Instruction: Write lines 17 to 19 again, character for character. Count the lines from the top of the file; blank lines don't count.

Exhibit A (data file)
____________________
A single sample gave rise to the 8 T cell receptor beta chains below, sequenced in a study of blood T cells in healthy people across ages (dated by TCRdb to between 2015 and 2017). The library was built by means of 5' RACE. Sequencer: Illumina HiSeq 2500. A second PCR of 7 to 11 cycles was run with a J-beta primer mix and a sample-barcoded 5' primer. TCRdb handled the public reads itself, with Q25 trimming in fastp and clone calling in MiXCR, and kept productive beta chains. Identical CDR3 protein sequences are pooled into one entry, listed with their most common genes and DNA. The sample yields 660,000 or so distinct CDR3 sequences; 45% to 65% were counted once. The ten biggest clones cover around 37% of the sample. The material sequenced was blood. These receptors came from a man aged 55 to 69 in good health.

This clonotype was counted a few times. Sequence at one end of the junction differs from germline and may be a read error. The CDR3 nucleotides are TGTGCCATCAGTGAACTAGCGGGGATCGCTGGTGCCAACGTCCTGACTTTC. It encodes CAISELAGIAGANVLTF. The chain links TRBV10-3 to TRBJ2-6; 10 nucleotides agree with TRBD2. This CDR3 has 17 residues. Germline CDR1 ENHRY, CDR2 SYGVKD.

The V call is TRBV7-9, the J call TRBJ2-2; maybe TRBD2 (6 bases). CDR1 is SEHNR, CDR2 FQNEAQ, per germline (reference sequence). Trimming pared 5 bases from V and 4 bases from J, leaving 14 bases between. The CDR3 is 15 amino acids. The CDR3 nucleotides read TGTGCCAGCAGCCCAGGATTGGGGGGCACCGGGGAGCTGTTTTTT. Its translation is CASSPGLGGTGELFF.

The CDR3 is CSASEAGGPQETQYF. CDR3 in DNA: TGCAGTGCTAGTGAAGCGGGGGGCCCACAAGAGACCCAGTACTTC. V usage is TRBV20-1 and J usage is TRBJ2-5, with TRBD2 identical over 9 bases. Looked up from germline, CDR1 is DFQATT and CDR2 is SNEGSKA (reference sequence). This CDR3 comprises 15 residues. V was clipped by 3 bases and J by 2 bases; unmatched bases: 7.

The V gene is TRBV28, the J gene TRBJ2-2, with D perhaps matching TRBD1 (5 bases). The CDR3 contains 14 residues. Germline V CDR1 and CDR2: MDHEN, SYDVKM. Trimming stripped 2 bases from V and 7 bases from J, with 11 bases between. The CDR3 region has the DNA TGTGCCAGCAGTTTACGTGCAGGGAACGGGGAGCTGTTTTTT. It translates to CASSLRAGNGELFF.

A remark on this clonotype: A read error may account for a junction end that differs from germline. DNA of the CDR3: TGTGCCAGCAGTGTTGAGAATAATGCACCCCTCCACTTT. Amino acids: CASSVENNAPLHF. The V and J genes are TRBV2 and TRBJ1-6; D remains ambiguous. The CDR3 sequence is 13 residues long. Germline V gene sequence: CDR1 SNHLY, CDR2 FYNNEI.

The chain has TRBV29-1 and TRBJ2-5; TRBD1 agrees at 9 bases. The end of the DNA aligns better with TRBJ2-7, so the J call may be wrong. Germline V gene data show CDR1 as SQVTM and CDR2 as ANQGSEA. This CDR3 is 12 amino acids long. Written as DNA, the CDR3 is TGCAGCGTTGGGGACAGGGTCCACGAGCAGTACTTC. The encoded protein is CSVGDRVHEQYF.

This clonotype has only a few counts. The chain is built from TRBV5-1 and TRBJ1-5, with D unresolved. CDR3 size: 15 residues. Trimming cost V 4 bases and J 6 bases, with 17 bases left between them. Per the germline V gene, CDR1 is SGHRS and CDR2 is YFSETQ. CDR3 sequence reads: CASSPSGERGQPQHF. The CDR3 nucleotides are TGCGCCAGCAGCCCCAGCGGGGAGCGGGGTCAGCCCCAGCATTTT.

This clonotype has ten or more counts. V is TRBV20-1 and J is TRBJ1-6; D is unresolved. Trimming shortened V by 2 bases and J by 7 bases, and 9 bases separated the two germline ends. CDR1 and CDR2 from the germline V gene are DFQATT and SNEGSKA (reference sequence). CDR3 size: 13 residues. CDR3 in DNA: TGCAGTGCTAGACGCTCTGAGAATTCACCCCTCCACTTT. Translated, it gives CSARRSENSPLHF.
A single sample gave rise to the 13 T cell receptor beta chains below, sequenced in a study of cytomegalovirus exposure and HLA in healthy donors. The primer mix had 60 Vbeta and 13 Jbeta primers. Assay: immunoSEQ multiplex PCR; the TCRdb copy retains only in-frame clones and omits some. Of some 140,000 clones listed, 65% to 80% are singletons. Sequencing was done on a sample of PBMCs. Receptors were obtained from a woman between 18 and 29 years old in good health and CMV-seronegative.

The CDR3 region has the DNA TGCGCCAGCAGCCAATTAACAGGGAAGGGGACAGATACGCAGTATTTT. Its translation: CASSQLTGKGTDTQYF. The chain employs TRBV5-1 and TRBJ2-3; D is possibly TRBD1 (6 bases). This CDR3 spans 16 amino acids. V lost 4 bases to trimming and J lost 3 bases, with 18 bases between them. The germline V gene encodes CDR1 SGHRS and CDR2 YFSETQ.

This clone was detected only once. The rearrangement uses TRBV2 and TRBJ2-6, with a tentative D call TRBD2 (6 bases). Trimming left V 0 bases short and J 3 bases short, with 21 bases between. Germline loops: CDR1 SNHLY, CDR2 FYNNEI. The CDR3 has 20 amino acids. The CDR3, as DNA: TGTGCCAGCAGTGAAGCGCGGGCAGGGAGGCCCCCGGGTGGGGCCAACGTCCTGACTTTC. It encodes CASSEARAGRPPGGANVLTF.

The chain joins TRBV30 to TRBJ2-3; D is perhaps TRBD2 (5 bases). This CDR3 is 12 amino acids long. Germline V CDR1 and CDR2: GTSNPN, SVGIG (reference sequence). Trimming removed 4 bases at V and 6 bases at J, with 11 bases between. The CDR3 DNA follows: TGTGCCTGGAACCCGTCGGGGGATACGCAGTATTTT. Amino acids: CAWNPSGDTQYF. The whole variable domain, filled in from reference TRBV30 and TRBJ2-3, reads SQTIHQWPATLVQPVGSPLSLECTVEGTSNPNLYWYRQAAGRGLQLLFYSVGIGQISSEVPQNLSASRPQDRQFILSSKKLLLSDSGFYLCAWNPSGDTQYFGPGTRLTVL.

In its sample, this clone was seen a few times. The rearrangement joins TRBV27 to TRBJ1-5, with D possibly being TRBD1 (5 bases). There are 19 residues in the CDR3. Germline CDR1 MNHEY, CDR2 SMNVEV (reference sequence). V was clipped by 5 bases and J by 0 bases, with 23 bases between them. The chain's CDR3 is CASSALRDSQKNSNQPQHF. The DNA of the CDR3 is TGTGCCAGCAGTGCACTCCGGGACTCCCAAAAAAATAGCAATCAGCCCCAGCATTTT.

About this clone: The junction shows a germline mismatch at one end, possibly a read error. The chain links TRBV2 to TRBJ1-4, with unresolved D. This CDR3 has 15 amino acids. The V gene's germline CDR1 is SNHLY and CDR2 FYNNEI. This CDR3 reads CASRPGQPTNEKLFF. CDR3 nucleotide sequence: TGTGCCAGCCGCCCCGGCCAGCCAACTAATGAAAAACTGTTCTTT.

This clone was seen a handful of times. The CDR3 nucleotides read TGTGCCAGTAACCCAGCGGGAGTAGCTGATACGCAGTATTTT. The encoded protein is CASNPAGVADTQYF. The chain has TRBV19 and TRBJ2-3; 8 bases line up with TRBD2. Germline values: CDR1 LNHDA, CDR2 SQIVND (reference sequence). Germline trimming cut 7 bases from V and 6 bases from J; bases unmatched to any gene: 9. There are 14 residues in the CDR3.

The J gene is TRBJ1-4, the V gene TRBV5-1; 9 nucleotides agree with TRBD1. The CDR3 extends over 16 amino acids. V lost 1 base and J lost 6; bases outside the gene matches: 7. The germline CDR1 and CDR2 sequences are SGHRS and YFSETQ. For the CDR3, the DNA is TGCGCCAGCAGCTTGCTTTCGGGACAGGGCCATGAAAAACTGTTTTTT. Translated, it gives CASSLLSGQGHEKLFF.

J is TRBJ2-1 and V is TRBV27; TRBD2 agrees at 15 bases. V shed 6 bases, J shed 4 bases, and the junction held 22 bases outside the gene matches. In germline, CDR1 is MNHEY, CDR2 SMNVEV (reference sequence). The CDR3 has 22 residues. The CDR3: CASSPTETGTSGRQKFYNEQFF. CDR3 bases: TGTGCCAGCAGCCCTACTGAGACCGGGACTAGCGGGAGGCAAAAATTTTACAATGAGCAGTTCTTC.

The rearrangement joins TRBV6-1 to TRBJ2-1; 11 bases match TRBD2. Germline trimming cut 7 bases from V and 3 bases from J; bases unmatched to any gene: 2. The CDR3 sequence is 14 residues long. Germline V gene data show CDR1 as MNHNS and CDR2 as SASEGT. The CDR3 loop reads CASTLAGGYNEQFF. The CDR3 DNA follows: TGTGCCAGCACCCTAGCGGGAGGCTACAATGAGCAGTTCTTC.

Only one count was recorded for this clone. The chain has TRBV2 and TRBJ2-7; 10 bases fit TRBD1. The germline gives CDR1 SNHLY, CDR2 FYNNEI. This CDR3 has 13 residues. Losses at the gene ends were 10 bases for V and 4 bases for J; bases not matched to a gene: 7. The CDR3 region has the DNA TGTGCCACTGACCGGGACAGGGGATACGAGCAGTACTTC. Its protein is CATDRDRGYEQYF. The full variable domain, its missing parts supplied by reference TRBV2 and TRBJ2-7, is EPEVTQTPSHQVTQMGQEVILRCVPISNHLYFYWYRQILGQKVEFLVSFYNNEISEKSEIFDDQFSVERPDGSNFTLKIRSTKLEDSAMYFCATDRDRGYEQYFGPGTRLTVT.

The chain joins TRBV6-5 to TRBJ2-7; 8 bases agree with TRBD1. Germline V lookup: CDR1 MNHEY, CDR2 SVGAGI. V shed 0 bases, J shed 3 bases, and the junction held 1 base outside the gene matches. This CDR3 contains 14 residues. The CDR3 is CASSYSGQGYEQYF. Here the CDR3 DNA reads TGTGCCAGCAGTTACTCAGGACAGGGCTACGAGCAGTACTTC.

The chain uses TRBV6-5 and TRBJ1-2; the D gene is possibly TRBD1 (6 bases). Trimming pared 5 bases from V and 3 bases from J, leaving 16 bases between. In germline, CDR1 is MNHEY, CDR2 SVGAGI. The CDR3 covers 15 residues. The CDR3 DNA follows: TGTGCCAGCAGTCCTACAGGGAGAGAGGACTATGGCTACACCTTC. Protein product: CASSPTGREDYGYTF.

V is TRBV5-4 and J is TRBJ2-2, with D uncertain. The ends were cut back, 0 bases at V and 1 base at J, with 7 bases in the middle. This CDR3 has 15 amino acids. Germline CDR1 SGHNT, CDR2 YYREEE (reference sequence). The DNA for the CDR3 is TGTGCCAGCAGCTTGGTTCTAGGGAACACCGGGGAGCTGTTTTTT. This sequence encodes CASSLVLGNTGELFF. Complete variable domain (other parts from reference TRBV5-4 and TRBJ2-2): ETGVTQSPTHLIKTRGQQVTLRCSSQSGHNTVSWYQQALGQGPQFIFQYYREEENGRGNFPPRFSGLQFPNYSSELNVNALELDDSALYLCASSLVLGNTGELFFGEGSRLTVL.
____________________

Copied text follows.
The J gene is TRBJ1-4, the V gene TRBV5-1; 9 nucleotides agree with TRBD1. The CDR3 extends over 16 amino acids. V lost 1 base and J lost 6; bases outside the gene matches: 7. The germline CDR1 and CDR2 sequences are SGHRS and YFSETQ. For the CDR3, the DNA is TGCGCCAGCAGCTTGCTTTCGGGACAGGGCCATGAAAAACTGTTTTTT. Translated, it gives CASSLLSGQGHEKLFF.

J is TRBJ2-1 and V is TRBV27; TRBD2 agrees at 15 bases. V shed 6 bases, J shed 4 bases, and the junction held 22 bases outside the gene matches. In germline, CDR1 is MNHEY, CDR2 SMNVEV (reference sequence). The CDR3 has 22 residues. The CDR3: CASSPTETGTSGRQKFYNEQFF. CDR3 bases: TGTGCCAGCAGCCCTACTGAGACCGGGACTAGCGGGAGGCAAAAATTTTACAATGAGCAGTTCTTC.

The rearrangement joins TRBV6-1 to TRBJ2-1; 11 bases match TRBD2. Germline trimming cut 7 bases from V and 3 bases from J; bases unmatched to any gene: 2. The CDR3 sequence is 14 residues long. Germline V gene data show CDR1 as MNHNS and CDR2 as SASEGT. The CDR3 loop reads CASTLAGGYNEQFF. The CDR3 DNA follows: TGTGCCAGCACCCTAGCGGGAGGCTACAATGAGCAGTTCTTC.